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April 12, 2020
In a television interview on April 5, 2020, U.S. Surgeon General Jerome Adams compared our experience of the coronavirus pandemic to epic struggles of the past. “This is going to be our Pearl Harbor moment, our 9/11 moment,” Adams said.
Psychological reactions are a normal part of such big events, according to Milissa Kaufman, MD, PhD, director of McLean’s Dissociative Disorders and Trauma Research Program.
“We are wired biologically to react to stressful events with increased production of ‘fight, flight, or freeze’ chemicals,” Kaufman said. “These chemicals in our bodies—part of our natural threat response—can activate in a way that can be adaptive but lead to feelings of psychological distress.”
According to Kaufman, during such challenges, we may experience difficult emotions, like fear, anxiety, guilt, irritability, sadness, and anger. We may feel numb or disconnected or experience short-term disruptions in our ability to think as we normally would. Trouble concentrating, difficulty making decisions, and diminished attention spans are common experiences at such times.
“Some people will react with slight or moderate disruption to their sense of well-being during the stressful event, but then experience no lasting effects,” Kaufman said. She added that if people experience persistently upsetting feelings or cognitive difficulties that notably disrupt their ability to function, it is important for them to seek help from a mental health professional.
People can also experience serious lasting reactions that include depression, addiction to substances used for coping, or even post-traumatic stress disorder. Those with chronic mental illness, such as schizophrenia or bipolar disorder, are also at increased risk during the COVID-19 pandemic.
Just as we are prone to psychological distress during large, unfolding events, we are also wired to seek social connection during these times.
“Connection to others can go a long way to lessen psychological distress,” Kaufman said.
She added that altruistic behaviors—selfless actions that are helpful to others—also are a part of our biology as human beings: “Highly stressful events can bring out the best in people. We will rally. We will nurture one another. And, we will try to make it through the best we can together.”
We can build resiliency during the public health crisis by finding purpose in the event, engaging in generous acts, and maintaining faith. Volunteers sewing masks, donating items to food pantries, or buying groceries for vulnerable neighbors, for example, are boosting their mental health.
Embracing humor during highly stressful times can be a source of resilience, according to Kaufman. “It’s OK to tune out and watch a funny movie or send a funny meme,” she said. “Having a dark sense of humor during dark times is definitely OK.”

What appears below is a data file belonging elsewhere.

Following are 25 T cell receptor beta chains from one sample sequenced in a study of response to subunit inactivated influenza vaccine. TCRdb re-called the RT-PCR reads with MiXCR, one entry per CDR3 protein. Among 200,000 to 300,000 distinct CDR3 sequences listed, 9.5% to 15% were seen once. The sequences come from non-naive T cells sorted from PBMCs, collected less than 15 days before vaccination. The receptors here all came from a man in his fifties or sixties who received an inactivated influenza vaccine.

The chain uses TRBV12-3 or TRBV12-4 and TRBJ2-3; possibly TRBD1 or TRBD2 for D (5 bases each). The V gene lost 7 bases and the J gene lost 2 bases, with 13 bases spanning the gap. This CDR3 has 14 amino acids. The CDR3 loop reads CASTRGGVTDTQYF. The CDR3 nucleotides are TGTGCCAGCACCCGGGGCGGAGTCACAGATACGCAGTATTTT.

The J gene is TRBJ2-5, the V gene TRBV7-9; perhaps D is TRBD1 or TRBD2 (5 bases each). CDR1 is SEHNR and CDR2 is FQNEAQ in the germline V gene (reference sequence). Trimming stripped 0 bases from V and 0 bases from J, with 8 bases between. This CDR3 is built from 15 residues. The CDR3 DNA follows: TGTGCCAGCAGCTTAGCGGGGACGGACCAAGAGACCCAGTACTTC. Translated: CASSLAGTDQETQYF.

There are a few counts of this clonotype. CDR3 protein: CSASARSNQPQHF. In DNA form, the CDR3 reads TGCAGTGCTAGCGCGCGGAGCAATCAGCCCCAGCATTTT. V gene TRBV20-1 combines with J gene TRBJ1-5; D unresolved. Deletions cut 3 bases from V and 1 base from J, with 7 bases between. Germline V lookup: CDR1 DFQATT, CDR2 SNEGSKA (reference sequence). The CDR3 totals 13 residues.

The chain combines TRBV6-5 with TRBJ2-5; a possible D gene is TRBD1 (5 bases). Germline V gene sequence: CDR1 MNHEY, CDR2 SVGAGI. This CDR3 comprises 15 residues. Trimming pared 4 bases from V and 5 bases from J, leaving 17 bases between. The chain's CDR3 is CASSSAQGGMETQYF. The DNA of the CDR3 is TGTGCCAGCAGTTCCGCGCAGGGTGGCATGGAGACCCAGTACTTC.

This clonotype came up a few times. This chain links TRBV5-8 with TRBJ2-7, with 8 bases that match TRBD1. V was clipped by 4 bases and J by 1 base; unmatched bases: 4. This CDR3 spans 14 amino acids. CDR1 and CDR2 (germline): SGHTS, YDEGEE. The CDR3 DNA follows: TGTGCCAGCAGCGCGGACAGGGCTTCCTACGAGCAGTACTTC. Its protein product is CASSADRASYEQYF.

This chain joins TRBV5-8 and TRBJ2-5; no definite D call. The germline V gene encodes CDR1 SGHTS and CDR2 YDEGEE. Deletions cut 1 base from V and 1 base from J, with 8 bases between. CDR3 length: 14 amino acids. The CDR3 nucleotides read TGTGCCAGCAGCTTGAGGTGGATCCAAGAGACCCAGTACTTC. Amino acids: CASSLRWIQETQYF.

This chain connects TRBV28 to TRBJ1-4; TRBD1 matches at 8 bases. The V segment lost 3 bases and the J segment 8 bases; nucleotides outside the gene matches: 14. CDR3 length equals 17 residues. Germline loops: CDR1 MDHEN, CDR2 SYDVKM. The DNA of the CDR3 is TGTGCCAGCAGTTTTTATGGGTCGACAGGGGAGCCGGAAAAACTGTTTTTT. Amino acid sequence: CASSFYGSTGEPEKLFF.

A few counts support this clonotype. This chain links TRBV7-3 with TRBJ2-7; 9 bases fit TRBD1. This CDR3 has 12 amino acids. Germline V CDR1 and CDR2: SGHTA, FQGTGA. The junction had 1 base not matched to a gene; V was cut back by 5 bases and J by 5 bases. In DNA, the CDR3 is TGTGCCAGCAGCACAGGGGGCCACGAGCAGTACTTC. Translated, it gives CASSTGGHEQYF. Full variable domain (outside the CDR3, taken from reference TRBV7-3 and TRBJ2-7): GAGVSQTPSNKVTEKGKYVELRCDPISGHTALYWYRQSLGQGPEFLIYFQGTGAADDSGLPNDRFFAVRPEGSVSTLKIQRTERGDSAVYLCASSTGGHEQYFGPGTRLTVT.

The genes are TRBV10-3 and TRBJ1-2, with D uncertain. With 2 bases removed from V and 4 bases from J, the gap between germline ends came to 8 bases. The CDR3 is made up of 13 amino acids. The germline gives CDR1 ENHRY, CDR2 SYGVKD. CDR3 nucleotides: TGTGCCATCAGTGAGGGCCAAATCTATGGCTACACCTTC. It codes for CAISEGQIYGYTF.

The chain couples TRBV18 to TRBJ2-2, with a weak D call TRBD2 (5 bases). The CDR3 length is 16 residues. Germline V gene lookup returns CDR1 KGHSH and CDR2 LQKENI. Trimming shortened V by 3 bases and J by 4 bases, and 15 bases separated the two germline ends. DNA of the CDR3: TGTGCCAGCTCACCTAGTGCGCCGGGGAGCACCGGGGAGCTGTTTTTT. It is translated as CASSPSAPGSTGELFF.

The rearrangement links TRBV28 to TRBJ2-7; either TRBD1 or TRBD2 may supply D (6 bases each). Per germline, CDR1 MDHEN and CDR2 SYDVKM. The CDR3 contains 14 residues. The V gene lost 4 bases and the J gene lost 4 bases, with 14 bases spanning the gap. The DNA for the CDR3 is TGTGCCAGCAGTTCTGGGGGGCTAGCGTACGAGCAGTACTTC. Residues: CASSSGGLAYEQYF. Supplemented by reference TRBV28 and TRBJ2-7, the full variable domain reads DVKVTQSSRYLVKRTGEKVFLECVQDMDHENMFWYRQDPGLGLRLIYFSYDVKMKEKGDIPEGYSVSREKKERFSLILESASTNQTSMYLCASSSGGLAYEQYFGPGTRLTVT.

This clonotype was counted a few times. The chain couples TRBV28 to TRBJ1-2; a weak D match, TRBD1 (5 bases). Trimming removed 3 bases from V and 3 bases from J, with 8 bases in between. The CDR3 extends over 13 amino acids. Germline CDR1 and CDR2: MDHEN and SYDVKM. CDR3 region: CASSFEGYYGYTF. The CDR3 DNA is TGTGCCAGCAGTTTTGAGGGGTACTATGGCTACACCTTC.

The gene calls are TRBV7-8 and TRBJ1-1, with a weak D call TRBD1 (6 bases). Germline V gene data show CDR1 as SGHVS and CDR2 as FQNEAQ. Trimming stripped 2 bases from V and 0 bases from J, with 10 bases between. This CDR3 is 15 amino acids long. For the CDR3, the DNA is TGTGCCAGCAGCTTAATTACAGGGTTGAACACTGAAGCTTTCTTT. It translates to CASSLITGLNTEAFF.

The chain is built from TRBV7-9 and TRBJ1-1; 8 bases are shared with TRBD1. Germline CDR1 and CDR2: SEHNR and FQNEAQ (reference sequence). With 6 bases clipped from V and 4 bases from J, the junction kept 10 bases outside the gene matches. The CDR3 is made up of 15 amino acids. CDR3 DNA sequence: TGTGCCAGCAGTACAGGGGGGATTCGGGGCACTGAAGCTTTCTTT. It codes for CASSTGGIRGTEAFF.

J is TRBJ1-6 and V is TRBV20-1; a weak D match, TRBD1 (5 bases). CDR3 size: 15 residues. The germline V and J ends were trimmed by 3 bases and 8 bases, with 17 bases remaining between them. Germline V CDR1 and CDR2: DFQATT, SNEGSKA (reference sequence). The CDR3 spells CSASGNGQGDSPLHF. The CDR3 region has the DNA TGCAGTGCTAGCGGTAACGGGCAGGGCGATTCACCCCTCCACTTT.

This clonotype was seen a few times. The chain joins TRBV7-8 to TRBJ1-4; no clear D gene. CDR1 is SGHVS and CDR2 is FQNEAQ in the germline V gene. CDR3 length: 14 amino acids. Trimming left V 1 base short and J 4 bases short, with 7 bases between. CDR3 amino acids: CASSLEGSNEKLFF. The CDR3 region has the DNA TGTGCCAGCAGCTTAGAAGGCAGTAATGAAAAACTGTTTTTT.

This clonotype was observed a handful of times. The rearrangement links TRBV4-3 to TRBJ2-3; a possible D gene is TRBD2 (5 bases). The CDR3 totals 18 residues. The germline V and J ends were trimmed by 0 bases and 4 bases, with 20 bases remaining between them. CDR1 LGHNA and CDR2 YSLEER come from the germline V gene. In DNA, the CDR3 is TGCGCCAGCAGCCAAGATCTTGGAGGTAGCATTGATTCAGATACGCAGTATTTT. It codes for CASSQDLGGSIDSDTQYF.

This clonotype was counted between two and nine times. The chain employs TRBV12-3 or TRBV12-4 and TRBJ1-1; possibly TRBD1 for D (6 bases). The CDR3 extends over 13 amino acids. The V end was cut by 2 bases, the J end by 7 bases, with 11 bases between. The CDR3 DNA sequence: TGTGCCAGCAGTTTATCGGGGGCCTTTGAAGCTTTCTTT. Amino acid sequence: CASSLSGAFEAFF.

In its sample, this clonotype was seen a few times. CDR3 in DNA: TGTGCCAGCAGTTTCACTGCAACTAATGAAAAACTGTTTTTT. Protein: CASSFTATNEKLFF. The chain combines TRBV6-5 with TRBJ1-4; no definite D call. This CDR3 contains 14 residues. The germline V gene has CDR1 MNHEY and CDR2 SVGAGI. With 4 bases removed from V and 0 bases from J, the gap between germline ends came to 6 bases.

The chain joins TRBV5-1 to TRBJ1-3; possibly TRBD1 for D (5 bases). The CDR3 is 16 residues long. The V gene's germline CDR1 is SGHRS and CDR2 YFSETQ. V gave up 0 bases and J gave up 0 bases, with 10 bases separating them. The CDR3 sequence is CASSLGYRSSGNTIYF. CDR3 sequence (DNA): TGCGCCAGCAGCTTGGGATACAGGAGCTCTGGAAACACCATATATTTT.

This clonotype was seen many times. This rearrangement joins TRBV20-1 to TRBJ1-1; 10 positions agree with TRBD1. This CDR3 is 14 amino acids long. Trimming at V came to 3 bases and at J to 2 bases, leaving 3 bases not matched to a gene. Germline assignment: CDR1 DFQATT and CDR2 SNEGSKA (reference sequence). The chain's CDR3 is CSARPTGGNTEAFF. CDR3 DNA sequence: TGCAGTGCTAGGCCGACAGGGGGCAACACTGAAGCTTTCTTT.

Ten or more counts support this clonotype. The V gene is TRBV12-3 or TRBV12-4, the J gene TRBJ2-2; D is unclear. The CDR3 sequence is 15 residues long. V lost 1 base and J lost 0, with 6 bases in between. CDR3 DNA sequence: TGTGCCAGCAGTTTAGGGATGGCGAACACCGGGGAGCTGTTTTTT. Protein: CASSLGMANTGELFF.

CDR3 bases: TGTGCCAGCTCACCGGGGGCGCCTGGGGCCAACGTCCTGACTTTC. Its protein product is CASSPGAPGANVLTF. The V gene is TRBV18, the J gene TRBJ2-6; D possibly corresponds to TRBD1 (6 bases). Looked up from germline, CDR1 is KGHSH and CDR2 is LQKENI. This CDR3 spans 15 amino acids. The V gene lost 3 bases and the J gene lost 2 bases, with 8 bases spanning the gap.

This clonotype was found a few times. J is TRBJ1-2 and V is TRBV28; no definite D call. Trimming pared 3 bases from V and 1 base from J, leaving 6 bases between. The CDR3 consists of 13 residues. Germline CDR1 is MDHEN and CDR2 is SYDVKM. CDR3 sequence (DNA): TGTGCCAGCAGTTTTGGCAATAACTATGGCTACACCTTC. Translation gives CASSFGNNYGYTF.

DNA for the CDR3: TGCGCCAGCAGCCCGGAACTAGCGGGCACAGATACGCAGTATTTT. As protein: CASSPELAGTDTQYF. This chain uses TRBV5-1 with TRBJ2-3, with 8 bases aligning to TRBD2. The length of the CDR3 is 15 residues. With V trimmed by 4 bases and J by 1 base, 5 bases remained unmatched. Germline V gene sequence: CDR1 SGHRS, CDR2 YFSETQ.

Kaufman added that post-traumatic growth—the transformative experience of living through and accepting the difficult reality of a highly stressful event—is real.
“Sometimes it is as simple as having a renewed appreciation for the connections we feel for our family, our friends, and our pets or rejoicing in the things in life that really matter, such as our health,” she said. With post-traumatic growth, we may have an enhanced sense of openness to novel experiences. We may even have highly personal spiritual awakenings or a deeper sense of faith in mankind or a higher power.
Kaufman said it is important to note that not everyone’s experience is the same. “Traumatic experiences are traumatic. For a good many people, there certainly is no silver lining,” she said. “There is tremendous pain and hardship and the hard work of recovery.”
She added that the coronavirus pandemic is a different kind of big event for all of us: “It is a mass traumatic event on a global community scale. It is ongoing, and there currently is no certainty about its end point,” she said. The fact we have to combat the coronavirus by distancing ourselves from one another physically adds another challenge.
“We all feel vulnerable,” Kaufman said. “There is loss of life and significant economic toll. We are bombarded daily with frightening words and images in the media. Many of us are struggling with new dimensions of aloneness.”
According to Kaufman, we are in uncharted waters in terms of understanding what both the short-term and long-term psychological effects of the pandemic will be. In the meantime, she said she and her colleagues in the mental health field are using technology to treat and support, and to extend their reach into communities to serve those most at need.
She thinks the experience of living through the coronavirus pandemic may serve as society’s great equalizer. “We are all going through a highly stressful experience—a big event—together,” she said. “We are all experiencing some form of distress, anxiety, or sense of increased isolation.”
Kaufman added, “I believe this shared experience will increase our understanding—and with that, our compassion—for those who struggle in their daily lives with chronic anxiety or other forms of mental health challenges.”
Are you or a loved one struggling to manage the effects of psychological trauma? McLean Hospital is here to help.
Call us now at 877.964.5565 to learn more about treatment for trauma disorders.
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